An opioid epidemic is already at hand, but authorities are now warning the public about the latest and scariest opioid drug threat. Called the "gray death," the lethal combination of drugs could worsen the already dangerous epidemic.
The Gray Death
Though intended to be painkillers, opioids have evolved to become dangerous substances that have already claimed many lives. Now, authorities are warning of a lethal mixture of opioids as the latest combination trend.
The Gray Death is named as such for two reasons, the first being that the substance is of a gray hue similar to a concrete mix, and can come in various consistencies from a solid material to a fine powder. The "death" aspect of its name comes from the dangerous combination of drugs that on their own are quite dangerous already, but together form an even more lethal combination.
It can be snorted, injected, swallowed, or smoked, but authorities have warned that simple skin exposure can place a user at risk. In the past three months alone, the Georgia Bureau of Investigation has received 50 overdose cases associated with gray death.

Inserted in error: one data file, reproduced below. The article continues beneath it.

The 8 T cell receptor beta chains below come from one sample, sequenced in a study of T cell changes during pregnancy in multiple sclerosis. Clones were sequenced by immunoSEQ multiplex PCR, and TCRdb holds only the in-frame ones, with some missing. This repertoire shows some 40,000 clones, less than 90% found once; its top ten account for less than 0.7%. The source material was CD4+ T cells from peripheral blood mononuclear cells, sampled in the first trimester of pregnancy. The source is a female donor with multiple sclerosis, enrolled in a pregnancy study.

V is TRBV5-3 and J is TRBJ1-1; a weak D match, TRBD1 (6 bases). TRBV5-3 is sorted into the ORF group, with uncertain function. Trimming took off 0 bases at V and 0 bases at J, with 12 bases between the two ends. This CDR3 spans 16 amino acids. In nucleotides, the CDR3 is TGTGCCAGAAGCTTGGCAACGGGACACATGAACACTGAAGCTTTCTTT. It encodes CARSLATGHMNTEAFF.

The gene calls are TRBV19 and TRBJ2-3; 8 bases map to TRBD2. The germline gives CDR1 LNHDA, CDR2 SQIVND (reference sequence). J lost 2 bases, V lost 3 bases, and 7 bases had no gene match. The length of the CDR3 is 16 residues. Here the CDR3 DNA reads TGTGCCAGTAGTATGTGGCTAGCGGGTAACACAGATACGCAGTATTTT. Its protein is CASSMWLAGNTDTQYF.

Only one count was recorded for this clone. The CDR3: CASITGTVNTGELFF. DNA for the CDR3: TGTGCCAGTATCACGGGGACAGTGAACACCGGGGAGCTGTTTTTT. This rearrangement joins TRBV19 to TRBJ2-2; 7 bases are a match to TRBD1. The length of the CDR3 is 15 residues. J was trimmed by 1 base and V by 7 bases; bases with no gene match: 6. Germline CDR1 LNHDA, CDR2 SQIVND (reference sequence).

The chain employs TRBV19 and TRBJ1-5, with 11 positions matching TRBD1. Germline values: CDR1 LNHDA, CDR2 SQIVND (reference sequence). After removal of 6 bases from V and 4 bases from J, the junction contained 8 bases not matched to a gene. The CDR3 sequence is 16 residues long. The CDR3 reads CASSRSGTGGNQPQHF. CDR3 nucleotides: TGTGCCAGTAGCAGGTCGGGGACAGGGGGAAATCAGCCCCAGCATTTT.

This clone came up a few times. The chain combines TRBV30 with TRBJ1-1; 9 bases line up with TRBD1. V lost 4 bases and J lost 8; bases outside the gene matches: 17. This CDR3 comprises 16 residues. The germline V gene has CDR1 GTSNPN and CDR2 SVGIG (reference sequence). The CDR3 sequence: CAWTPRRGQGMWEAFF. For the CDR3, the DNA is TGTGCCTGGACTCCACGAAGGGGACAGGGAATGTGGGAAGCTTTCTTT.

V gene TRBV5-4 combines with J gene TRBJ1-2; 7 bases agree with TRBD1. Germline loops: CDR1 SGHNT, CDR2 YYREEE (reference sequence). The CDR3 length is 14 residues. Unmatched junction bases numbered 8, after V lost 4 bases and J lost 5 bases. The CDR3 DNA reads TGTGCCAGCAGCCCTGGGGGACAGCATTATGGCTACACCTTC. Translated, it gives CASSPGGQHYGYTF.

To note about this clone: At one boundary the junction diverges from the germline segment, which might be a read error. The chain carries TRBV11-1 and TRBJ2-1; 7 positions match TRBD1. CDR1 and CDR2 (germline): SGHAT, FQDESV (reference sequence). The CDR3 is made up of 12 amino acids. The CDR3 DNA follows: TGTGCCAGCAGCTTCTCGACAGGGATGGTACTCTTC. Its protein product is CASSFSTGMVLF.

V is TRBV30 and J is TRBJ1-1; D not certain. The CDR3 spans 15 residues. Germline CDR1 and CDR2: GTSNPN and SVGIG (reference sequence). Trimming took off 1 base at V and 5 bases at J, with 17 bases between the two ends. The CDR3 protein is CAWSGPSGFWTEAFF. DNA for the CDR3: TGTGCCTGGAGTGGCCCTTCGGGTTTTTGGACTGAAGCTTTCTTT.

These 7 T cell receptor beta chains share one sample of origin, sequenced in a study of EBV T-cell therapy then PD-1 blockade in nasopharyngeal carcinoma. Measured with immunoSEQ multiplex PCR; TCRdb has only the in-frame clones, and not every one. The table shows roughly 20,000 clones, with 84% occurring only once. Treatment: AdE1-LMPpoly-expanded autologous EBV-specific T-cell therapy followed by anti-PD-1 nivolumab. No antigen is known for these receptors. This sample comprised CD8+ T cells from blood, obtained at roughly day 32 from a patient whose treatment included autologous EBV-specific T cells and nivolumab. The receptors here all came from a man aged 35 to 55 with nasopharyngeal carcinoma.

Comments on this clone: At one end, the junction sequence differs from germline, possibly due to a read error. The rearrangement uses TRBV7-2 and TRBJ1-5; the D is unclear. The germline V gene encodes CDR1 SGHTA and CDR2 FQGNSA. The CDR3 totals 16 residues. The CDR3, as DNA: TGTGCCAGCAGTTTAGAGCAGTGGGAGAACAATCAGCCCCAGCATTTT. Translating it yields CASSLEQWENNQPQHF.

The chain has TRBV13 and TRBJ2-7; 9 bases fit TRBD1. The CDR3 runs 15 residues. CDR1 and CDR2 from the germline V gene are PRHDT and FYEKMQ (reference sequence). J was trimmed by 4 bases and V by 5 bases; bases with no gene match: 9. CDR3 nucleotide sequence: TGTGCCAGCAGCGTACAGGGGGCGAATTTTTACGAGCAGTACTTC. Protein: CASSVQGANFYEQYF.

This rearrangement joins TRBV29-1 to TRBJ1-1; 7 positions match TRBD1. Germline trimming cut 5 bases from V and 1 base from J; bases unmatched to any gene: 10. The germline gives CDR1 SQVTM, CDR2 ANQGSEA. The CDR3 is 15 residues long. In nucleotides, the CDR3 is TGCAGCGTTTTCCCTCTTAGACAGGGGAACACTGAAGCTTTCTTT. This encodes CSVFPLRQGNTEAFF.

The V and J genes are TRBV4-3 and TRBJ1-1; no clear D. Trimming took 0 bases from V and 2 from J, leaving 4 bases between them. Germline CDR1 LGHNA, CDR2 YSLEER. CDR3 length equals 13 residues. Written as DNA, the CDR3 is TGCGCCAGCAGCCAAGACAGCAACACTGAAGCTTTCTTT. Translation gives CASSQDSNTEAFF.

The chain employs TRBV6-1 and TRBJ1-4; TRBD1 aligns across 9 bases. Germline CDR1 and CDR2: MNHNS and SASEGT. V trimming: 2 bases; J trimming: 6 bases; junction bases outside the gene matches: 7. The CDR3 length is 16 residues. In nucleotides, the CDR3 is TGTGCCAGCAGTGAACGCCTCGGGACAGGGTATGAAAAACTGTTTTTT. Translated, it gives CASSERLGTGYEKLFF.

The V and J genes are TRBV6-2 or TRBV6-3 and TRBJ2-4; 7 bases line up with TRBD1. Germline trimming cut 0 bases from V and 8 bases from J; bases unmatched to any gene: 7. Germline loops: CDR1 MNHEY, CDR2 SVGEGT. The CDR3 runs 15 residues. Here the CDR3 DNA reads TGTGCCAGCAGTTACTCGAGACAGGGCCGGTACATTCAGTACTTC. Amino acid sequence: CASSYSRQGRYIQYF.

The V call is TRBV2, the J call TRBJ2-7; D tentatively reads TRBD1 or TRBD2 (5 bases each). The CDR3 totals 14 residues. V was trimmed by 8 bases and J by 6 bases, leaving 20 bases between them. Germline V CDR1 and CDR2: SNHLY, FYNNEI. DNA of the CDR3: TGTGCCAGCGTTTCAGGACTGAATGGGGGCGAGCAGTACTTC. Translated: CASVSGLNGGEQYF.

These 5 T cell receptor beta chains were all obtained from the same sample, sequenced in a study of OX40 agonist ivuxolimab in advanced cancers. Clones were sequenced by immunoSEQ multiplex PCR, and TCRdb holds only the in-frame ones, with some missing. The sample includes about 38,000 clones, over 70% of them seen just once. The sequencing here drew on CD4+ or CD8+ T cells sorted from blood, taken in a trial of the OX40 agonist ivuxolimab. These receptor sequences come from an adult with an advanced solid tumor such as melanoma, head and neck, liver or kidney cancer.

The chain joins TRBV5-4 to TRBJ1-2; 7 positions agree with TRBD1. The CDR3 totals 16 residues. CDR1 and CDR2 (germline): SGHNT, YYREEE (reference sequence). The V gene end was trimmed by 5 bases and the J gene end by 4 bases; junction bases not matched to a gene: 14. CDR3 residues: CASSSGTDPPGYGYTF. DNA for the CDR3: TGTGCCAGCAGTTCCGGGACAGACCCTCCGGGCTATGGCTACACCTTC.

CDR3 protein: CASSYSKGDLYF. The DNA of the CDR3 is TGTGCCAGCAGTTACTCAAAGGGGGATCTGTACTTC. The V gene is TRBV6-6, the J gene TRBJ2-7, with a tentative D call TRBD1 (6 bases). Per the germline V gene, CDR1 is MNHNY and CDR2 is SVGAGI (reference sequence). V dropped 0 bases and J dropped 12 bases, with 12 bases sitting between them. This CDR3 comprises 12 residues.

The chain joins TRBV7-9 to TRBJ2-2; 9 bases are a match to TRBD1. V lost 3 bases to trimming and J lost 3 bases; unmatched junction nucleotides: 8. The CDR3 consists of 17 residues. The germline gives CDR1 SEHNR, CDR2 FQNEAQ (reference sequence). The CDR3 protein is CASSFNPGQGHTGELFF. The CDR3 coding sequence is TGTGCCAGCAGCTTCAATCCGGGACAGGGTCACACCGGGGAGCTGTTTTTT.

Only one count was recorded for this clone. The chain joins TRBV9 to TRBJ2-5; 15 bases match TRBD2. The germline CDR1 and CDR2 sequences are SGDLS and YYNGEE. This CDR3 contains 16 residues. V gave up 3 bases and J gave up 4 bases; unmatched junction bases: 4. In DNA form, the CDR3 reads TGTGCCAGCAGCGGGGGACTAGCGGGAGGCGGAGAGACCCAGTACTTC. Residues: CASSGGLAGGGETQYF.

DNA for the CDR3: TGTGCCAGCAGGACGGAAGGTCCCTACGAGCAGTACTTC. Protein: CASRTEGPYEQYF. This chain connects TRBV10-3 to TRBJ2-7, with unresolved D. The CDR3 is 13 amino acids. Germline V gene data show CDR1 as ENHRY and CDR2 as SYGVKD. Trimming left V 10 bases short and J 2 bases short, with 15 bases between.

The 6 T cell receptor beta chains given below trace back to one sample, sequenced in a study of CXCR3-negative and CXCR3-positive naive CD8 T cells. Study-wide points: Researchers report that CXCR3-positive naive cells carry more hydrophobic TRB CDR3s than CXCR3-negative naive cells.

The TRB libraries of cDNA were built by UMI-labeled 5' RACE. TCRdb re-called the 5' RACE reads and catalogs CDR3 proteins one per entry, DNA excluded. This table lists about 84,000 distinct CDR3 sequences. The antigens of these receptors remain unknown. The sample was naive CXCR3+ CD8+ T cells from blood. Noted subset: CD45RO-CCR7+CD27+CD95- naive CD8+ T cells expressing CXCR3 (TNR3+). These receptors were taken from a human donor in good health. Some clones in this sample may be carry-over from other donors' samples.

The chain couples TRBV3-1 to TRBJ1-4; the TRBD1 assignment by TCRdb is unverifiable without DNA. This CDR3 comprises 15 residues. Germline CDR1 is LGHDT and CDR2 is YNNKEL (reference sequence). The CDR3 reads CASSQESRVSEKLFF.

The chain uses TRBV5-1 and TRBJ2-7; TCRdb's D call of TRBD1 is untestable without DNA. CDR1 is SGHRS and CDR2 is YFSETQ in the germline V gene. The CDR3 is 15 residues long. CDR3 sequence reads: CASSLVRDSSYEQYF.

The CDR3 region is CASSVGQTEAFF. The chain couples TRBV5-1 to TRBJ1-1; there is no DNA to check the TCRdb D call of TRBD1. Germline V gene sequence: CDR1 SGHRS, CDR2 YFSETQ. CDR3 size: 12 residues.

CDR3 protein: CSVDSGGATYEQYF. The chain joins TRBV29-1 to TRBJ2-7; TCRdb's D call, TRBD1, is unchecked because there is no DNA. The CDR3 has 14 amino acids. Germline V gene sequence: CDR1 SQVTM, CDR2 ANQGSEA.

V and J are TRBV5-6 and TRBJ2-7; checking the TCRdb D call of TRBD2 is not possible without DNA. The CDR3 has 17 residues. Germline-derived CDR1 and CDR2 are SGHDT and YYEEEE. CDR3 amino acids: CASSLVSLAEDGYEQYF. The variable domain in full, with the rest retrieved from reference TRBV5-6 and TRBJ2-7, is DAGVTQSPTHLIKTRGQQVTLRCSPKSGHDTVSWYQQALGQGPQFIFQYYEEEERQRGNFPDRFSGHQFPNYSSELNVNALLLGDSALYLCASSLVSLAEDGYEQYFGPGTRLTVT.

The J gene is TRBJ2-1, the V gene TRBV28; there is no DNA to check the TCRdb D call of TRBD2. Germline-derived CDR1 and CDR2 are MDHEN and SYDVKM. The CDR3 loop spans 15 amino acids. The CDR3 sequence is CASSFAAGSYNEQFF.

What's more dangerous about gray death is that its users are often unaware of the ingredients and exact concentrations of what they are taking, and more often than not, they do not know that the drug they are buying has been mixed with other dangerous drugs as well.
The Opioid Epidemic
Between the years of 2000 and 2015, more than half a million Americans died from a drug overdose, with 91 deaths from an opioid overdose a day. The Centers For Disease Control and Prevention said that a major driving factor in the epidemic is the increase in opioid prescriptions since 1999, increasing prescription opioid sales up to four times.
What's more, though users may not intend to depend on opioids for pain management, the CDC reports that it would be much easier for an individual to get addicted to opioids even after just five days of usage.
Opioid Abuse And Misuse
Opioids are actually a class of drugs which include both illegal drugs such as heroin, and legal drugs such as morphine, which helps patients to manage pain. They are a class of powerful pain relievers that interact with the opioid receptors on nerve cells in the body and brain.
Due to its capability to not just significantly reduce pain, but also induce a sense of euphoria, regular opioid use can lead to dependence and more often than not is the cause of misuse and abuse.